And this... strikes me as rude. And we're back to Knowing Things Caspian Should Not Know.
We "know" that Ogres are mean and awful and aren't like Shrek at all because we were flat out told that in LWW, and we saw them fighting on the side of the Witch. But Caspian has never met or even seen an Ogre. Who is he to say that they aren't like Shrek? (Indeed, who are we to say there aren't Good Ogres in the same way that there are Good Giants in LWW?) Why, he's a prejudiced person, in the sense that he has pre-judged these Ogres before being provided with any proper basis for judging. And yet, it seems like we're to agree with him, for Trufflehunter and Trumpkin certainly do, and we never see any evidence that they were wrong to judge the Ogres as Evil and unworthy of joining the cause.
Furthermore, even if the Ogres are Evil, Caspian's open disdain of the Black Dwarves' offer to do the leg-work to recruit them strikes me as a really poor reaction on his part. The Black Dwarves have already demonstrated that they're pragmatists: Miraz is Evil and is trying to wipe out the Narnians, so they'll cooperate with Caspian if it means an end to Miraz' reign. Simple, straightforward, and logical. Caspian doesn't have to agree with their philosophy, but if he wants their help, I'd expect him to be respectful of it. "No, thank you, I'm not sure we can trust Ogres to represent our common interests" would seem to be a more diplomatic response to the offer rather than "Certainly not, because I am motivated solely by racial hatred." That's a great way to simultaneously sneer at the Dwarves' acceptance of Caspian and to prove that Caspian's reign over Narnia will be motivated not by logic or fairness but by prejudice and racial bigotry. Double-fail!
"We should not have Aslan for friend if we brought in that rabble," said Trufflehunter as they came away from the cave of the Black Dwarfs.
"Oh, Aslan!" said Trumpkin, cheerily but contemptuously. "What matters much more is that you wouldn't have me."
"Do you believe in Aslan?" said Caspian to Nikabrik.
"I'll believe in anyone or anything," said Nikabrik, "that'll batter these cursed Telmarine barbarians to pieces or drive them out of Narnia. Anyone or anything, Aslan or the White Witch, do you understand?"
"Silence, silence," said Trufflehunter. "You do not know what you are saying. She was a worse enemy than Miraz and all his race."
"Not to Dwarfs, she wasn't," said Nikabrik.
And then there's this.
We know -- we know because we were there -- that Aslan is Good and the White Which is Evil. (Debatably. Work with me here.) Trumpkin doesn't believe in Aslan, but he's good and cheery and kind about it. He's not one of those unpleasant atheists who is kind of a jackwagon about the whole thing, in the same way that Cornelius isn't one of those unpleasant marginalized peoples who is sort of pissed off about the whole genocide deal. And -- totally coincidentally -- Trumpkin is a Good Person who is cheerful and kind and good and loving and sweet and a good sport about being teased by four little children.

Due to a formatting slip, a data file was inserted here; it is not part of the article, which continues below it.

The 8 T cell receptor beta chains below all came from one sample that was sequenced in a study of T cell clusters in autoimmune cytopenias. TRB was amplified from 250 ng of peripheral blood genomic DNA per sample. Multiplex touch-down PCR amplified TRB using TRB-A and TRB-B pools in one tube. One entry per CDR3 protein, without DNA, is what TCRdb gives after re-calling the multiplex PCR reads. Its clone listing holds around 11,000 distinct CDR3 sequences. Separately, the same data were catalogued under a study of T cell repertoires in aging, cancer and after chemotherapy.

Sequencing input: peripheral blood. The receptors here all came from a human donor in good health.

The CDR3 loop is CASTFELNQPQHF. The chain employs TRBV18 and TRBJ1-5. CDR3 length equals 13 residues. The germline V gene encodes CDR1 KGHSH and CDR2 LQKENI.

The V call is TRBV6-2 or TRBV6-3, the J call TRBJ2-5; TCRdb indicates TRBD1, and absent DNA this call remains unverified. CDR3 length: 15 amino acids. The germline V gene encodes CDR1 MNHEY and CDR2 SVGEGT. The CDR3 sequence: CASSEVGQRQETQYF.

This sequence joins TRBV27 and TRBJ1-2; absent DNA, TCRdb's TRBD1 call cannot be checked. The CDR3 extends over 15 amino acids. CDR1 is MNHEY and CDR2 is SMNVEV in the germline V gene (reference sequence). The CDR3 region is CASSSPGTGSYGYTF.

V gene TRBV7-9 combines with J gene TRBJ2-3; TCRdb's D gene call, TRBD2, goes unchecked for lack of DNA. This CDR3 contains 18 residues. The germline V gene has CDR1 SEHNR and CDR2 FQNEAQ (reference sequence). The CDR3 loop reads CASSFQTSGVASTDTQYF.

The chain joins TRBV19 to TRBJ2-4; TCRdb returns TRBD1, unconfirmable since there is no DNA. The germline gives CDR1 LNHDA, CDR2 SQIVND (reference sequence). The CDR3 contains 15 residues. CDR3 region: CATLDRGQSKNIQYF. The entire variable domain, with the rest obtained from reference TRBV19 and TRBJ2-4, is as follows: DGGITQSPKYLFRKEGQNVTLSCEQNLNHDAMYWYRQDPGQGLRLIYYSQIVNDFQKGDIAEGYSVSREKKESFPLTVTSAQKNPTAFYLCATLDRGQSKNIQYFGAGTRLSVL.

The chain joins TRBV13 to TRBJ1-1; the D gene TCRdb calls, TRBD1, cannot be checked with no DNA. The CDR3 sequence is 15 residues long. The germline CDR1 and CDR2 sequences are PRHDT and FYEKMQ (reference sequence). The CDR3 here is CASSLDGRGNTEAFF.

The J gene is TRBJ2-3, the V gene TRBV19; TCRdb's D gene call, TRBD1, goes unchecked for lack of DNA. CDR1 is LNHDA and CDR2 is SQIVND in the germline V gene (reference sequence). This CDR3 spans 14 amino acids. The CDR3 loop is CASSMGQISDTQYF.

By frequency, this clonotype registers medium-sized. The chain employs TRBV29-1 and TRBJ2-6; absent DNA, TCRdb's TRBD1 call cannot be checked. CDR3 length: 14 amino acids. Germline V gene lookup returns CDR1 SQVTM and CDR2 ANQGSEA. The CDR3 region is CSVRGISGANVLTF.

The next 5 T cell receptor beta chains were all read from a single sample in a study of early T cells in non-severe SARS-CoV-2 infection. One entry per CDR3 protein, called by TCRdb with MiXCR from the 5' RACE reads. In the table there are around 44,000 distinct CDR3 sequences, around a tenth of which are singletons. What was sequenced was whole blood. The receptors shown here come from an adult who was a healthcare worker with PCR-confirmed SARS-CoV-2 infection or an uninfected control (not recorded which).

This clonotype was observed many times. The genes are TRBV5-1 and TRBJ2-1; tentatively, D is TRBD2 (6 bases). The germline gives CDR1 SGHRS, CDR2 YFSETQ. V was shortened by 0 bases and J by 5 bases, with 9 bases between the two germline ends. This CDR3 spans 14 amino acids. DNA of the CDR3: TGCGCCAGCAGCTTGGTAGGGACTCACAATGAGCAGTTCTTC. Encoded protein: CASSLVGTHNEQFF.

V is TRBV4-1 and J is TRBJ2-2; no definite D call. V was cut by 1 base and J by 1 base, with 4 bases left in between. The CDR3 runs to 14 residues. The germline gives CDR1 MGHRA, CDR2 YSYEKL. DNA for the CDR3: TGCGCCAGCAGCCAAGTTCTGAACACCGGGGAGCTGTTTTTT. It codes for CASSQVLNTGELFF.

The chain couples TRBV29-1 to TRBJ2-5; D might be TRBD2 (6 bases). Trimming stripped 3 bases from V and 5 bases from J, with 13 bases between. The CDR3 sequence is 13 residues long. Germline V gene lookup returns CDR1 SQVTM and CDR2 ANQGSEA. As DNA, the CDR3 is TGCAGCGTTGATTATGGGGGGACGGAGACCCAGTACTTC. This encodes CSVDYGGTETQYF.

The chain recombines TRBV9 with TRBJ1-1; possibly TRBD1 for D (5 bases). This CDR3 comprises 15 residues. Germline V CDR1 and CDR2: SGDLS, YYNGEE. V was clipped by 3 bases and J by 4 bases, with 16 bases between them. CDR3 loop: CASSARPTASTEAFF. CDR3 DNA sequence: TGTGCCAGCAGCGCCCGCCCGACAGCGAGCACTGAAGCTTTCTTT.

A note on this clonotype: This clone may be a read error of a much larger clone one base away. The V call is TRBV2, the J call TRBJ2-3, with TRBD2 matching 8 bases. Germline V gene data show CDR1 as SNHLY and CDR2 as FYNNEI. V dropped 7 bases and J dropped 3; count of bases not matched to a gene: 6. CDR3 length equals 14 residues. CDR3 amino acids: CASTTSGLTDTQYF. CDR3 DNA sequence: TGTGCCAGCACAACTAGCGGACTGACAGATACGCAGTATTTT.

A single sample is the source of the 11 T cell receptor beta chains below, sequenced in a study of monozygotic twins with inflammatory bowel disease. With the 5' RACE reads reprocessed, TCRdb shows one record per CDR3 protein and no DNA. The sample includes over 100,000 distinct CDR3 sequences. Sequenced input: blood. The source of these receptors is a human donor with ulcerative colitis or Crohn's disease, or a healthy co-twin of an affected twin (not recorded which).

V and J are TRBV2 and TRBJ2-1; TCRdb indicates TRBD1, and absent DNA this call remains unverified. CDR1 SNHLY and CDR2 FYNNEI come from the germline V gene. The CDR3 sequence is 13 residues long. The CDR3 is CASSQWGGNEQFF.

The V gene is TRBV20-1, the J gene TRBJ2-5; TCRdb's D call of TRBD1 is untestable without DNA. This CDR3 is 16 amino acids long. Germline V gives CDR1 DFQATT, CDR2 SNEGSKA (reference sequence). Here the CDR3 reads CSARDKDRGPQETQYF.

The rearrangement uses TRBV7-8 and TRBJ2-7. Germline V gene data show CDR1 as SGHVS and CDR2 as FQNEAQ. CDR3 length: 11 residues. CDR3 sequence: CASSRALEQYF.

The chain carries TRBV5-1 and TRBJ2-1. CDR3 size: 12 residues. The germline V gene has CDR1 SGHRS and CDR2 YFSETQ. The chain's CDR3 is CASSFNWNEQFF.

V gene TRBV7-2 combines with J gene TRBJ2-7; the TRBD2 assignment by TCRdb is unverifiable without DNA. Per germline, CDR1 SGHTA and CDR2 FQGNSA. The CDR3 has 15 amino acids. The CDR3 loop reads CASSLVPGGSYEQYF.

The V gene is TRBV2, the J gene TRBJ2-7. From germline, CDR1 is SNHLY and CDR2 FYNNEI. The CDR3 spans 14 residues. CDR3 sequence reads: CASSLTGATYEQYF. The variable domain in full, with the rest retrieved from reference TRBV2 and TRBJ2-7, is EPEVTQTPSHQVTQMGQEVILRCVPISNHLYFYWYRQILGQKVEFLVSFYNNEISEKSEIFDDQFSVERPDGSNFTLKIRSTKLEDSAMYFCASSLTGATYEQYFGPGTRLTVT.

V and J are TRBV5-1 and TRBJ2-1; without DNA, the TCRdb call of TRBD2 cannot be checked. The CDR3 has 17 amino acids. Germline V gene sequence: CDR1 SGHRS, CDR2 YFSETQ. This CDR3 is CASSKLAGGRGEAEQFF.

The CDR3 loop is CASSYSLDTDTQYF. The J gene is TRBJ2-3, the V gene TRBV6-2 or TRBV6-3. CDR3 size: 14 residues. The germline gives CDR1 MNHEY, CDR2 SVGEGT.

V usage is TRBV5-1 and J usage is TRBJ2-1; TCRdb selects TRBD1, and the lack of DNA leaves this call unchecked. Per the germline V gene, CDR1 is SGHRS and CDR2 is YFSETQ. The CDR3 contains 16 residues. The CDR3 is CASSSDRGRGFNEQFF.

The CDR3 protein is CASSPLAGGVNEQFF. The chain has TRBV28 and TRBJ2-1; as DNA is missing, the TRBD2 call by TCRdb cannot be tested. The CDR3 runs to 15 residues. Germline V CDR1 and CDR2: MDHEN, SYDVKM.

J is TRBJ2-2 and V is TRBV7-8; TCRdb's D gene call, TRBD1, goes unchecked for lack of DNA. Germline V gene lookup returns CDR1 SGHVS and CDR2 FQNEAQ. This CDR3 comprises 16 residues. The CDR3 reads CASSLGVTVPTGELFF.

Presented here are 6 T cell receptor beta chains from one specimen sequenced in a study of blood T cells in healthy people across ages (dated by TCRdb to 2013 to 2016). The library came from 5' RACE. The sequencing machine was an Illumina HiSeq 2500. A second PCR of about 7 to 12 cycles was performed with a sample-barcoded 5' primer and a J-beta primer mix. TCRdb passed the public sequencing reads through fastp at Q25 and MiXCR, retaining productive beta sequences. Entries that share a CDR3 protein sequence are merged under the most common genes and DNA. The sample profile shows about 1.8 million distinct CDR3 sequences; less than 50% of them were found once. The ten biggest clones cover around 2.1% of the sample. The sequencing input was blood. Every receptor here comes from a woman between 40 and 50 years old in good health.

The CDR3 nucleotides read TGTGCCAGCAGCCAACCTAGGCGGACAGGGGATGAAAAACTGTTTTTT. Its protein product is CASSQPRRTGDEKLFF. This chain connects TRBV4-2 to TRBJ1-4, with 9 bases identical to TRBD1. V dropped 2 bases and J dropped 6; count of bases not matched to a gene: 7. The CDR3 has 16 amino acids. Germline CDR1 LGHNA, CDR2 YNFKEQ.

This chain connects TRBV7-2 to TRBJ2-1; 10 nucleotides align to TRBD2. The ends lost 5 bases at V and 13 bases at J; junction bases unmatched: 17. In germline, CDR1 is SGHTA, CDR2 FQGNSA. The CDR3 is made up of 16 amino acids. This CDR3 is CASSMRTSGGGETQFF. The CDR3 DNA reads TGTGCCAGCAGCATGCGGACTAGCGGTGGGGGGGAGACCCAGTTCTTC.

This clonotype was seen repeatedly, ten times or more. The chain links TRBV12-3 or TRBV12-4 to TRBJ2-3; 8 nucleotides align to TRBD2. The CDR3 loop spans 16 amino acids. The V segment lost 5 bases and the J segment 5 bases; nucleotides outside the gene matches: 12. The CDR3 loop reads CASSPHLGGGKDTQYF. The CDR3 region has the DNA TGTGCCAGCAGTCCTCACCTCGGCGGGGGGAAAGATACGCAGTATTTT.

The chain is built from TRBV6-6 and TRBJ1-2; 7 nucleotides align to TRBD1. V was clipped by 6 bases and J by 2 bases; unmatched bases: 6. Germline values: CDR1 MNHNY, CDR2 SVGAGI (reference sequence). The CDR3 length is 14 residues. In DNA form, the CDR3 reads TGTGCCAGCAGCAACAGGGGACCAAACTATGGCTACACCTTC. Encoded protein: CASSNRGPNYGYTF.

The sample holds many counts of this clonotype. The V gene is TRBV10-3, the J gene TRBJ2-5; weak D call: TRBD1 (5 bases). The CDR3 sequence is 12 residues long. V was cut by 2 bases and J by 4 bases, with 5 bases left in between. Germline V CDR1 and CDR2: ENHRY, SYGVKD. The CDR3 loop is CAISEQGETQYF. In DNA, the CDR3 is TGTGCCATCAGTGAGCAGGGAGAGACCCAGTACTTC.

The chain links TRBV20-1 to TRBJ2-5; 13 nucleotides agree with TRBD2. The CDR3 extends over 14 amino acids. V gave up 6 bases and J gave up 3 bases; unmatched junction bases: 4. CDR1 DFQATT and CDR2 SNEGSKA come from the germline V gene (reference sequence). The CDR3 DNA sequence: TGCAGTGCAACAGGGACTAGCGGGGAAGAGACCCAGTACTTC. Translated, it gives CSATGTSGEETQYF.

Nikabrik doesn't believe in Aslan, either, not really. But he's willing to do so, if doing so would help his cause. (And let's remember that his "cause" is a world where he's not in constant danger of being murdered by genocidal humans. Just in case we forgot.) But he's angry and aggressive in his stance, and what's worse, he's pragmatic. He'll believe in anything if they will help him restore Narnia to the land of his ancestors. Aslan, the White Witch, probably even Tash; they're all the same to him: if they're willing to prove themselves worthy of his worship, it's theirs for the having. If they won't, he won't.
I don't actually have a problem with this theology, but then again I'm one of those Liberal Pluralistic Heathens with flighty concepts of There Is No Wholly Good Nor Wholly Evil Deity, But Rather There Is Potential For Both Good And Evil In Each Of Them. If Aslan or the White Witch or Tash wants my worship, I don't have a problem with posing a bit of an audition. Are you the sort of deity I want to worship? Are our goals aligned? Are you methods such that I approve of them? Existence, for me, isn't good enough -- compatibility is just as important.*
* This is, incidentally, why I hate-hate-hate the sometimes-espoused-online statement that belief in gods -- any gods -- makes people like me one faked vision away from doing terrible things to people. No, it does not! If my gods told me to do terrible things, I would simply stop worshiping them. I wouldn't stop believing in their existence, but Existence is not a necessary-and-sufficient condition for my Worship.
Trumpkin will, once it is proved that Aslan exists, worship him. Existence is enough. (Or, possibly, Existence and Serious Trauma. We'll get there in a later chapter, I promise.) Nikabrik won't be alive long enough to make the choice, but I think that he wouldn't worship Aslan, not until it was made clear to him that Aslan was willing to provide the support that Narnia needs. Existence is not necessary and sufficient for Nikabrik's worship; compatibility is also a requirement.
And -- totally coincidentally-- Nikabrik is a Bad Person who is angry and aggressive and mean in the sense that he doesn't care about Caspian's feelings and he keeps pointing out that Caspian has privilege and prejudice and protections that the rest of Nikabrik's people don't have and never will.
So there's that.
Their next visit was a pleasanter one. [...] there came in sight the noblest creatures that Caspian had yet seen, the great Centaur Glenstorm and his three sons. His flanks were glossy chestnut and the beard that covered his broad chest was golden-red. He was a prophet and a star-gazer and knew what they had come about.